The road to hell is paved with good intentions.– an often-heard proverb
Organizational sinners – be they “bad apple” individuals or “bad barrel” organizations (Kish-Gephart, Harrison, and Treviño 2010; Treviño and Youngblood 1990) – are hugely problematic for society, exploiting our faith in actors to do the right thing, to respect norms, and to play not only by the letter of the rules but also by the spirit of ethics. However, as devastating as the actions of bad apples and bad barrels are, the silver lining is that society tends to condemn such actors and that, once identified, they can be rooted out.
But what about “organizational saints,” the purported good apples and good barrels that society lauds? To be sure, research on such individual-level constructs as moral development and moral identity (Rest 1986; Shao, Aquino, and Freeman 2008) and on such organizational-level constructs as ethical infrastructure and corporate social responsibility (Aguinis and Glavas 2012; Tenbrunsel and Smith-Crowe 2008) suggests that good actors do tend to do good things. Unfortunately, there are also disturbing hints that a moral self-concept – an actor's self-perception of being ethical – can sometimes paradoxically foster immoral behavior. For current purposes, we are defining immoral behavior simply as self-interested behavior that intentionally or unintentionally harms others (e.g., causes them pain and suffering, is unfair to them, treats them with disrespect; Haidt and Bjorklund 2008) in a way that generally would be considered unjustified and inappropriate by third-party observers.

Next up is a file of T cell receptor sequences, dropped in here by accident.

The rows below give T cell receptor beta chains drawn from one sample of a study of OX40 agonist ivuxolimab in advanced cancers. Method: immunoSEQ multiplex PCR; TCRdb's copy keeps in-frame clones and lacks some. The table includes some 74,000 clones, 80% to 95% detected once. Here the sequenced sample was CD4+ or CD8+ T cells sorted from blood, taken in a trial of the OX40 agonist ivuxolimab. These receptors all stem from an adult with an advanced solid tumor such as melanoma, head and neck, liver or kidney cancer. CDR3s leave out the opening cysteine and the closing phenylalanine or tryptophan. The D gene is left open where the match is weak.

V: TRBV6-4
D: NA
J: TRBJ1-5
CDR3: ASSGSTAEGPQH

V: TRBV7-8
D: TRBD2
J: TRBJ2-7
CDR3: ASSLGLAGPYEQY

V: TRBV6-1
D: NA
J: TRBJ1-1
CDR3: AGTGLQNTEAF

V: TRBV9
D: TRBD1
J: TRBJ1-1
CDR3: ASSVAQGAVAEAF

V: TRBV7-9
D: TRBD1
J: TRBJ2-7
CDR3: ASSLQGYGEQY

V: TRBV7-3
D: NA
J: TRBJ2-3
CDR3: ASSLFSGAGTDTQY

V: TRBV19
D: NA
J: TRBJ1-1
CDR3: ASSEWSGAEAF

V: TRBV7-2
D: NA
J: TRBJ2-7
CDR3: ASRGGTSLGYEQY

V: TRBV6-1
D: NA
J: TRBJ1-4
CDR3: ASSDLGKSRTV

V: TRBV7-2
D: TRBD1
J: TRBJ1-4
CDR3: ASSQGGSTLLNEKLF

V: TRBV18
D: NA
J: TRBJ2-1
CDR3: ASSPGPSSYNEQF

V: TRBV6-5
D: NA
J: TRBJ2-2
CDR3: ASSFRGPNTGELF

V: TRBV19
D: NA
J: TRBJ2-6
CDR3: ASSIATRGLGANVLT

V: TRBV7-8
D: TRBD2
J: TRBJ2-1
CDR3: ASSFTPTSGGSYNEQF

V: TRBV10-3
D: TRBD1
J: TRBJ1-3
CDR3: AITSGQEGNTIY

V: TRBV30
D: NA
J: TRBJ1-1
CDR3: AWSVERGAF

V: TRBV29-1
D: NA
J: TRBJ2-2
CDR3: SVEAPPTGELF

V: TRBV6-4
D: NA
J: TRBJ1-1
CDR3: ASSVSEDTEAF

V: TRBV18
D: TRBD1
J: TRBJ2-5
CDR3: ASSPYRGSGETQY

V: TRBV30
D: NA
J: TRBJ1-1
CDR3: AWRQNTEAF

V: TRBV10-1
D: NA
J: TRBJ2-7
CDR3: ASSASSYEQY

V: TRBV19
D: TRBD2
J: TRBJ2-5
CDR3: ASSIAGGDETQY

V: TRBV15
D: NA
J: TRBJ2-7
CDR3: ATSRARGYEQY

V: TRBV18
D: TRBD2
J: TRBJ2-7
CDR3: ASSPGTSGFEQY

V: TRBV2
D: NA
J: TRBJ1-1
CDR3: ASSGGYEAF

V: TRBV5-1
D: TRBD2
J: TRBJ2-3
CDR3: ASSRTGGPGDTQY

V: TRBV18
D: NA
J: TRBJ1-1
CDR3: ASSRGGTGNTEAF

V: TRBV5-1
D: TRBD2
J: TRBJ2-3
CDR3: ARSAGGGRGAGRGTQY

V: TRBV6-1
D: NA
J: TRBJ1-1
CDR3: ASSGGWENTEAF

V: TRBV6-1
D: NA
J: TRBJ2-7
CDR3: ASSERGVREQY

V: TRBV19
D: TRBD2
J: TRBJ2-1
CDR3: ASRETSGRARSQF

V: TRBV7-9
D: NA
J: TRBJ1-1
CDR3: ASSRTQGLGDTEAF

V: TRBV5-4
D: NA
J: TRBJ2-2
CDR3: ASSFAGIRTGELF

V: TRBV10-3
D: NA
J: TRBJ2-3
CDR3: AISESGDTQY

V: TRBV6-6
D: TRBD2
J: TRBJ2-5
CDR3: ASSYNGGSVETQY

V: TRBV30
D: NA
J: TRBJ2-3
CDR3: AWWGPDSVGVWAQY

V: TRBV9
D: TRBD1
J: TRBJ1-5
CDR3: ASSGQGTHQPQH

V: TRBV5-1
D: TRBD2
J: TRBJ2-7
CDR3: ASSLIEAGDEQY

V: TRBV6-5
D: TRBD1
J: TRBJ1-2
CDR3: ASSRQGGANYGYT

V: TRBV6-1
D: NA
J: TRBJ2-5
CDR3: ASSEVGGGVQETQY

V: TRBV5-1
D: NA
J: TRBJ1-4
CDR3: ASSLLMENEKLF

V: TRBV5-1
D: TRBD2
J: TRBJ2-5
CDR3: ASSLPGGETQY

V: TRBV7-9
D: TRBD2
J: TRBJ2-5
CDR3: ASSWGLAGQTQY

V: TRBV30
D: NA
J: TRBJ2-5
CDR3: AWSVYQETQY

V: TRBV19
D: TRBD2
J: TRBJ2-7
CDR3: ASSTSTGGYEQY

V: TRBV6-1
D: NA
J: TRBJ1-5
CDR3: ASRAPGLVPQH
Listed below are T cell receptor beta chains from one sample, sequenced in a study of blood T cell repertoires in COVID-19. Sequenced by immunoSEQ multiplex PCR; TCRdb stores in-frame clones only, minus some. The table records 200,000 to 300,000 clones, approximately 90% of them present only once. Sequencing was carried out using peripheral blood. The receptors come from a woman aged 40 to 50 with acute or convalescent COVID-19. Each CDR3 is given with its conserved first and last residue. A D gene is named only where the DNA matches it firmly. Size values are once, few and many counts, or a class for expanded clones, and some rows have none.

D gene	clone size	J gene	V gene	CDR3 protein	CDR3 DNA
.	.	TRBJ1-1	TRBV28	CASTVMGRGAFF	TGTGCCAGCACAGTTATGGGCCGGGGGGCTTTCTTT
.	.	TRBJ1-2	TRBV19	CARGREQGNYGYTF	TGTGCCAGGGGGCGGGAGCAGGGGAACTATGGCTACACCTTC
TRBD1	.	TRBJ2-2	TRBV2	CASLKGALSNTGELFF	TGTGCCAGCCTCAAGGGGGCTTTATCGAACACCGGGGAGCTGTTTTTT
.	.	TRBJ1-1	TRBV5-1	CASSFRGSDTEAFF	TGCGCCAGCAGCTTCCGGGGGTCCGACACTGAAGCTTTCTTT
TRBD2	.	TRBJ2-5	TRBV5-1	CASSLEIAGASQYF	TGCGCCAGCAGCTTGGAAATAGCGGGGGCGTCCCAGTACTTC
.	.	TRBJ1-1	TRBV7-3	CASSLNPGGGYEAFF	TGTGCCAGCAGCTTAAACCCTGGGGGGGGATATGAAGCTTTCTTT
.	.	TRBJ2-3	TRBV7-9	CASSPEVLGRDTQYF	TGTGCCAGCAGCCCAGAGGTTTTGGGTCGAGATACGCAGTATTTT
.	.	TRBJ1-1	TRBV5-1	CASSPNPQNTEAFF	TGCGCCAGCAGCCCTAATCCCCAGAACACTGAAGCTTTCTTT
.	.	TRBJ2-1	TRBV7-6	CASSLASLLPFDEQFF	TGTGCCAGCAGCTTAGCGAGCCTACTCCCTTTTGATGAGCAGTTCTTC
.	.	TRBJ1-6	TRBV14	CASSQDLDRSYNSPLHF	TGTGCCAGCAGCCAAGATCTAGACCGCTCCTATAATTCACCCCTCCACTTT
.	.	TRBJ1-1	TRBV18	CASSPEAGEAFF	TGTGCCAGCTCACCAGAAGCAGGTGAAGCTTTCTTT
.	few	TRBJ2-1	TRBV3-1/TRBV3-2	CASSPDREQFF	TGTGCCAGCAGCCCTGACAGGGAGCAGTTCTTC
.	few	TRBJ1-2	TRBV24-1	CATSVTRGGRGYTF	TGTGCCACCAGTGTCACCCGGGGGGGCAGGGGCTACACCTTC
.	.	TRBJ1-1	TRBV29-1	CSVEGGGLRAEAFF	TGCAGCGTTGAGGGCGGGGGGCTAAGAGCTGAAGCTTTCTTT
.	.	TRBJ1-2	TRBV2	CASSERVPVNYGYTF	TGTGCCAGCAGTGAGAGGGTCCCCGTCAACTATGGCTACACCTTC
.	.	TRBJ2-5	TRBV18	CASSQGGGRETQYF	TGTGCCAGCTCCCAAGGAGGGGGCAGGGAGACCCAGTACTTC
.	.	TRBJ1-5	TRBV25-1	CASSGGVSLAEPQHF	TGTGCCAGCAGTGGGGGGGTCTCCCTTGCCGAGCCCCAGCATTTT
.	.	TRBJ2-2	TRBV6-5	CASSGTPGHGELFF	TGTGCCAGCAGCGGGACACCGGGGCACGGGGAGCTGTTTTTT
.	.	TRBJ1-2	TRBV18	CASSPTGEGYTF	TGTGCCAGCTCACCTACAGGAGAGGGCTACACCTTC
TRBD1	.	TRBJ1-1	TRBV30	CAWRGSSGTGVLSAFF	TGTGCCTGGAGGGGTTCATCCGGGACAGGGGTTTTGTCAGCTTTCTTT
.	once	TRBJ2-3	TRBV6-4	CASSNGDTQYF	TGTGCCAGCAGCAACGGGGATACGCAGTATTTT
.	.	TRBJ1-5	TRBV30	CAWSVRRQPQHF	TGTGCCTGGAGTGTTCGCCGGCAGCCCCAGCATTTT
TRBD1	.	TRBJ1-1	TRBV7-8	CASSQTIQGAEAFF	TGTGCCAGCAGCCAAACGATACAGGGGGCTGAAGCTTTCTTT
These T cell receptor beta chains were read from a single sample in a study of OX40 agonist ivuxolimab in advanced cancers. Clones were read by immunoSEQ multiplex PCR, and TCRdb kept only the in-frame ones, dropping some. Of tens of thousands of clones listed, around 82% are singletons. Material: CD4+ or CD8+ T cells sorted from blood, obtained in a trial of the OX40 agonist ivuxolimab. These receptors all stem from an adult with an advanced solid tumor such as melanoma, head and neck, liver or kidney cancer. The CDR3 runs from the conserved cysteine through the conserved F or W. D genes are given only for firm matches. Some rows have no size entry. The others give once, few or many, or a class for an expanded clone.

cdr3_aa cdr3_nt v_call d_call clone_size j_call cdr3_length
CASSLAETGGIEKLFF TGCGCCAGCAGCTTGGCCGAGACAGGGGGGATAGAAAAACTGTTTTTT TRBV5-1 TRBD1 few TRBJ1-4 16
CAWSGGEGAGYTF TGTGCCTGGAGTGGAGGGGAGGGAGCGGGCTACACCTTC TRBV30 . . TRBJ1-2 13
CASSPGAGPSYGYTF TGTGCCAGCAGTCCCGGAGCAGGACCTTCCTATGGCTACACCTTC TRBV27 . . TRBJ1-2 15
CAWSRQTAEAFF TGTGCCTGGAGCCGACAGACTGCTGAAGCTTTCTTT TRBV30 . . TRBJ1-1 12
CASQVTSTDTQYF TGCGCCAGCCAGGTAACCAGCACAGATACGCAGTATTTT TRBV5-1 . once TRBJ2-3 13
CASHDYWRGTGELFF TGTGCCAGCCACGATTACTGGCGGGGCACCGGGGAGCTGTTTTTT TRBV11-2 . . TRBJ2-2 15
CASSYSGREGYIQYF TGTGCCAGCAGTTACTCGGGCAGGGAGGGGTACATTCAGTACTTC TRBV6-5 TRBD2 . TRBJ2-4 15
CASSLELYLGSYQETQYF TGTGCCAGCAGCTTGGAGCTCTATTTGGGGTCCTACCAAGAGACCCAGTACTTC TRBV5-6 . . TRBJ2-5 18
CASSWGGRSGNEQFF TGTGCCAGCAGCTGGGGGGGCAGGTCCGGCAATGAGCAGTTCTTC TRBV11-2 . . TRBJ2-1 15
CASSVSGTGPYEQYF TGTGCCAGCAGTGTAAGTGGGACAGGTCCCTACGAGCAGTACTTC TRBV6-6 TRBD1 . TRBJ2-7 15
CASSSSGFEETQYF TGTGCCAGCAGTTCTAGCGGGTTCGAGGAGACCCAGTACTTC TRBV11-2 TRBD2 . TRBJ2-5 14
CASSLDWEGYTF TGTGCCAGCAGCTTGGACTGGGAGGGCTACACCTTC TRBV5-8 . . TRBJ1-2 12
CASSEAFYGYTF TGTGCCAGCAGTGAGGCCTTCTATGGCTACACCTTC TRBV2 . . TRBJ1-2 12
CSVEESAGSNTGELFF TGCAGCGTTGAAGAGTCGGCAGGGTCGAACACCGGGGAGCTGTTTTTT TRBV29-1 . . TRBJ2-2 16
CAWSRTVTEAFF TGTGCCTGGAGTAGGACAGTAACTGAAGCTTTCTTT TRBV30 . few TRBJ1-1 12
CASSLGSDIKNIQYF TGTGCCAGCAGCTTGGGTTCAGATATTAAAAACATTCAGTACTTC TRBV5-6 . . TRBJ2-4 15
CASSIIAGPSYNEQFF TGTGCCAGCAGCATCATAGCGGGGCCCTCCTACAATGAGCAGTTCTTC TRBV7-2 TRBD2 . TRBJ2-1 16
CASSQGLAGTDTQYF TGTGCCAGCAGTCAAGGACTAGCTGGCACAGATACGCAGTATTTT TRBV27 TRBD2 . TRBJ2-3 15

As examples of how a moral self-concept might foster immoral behavior, research suggests that actors are adept at licensing themselves to engage in bad behaviors to the extent they see themselves as generally good (Klotz and Bolino 2013; Merritt, Effron, and Monin 2010), and that a strongly held set of moral convictions may lead actors to pursue preferred ends via means that are considered by others to be harmful (e.g., “tree-spiking,” a practice meant to discourage logging and save old-growth forests, but which presents real danger to loggers, has been attributed to the organization Earth First!; Elsbach and Sutton 1992). What is implied by these and other examples that we will draw on here is that a moral self-concept may have a dark side, that “morality is a double-edged sword” (Skitka and Morgan 2009: 370).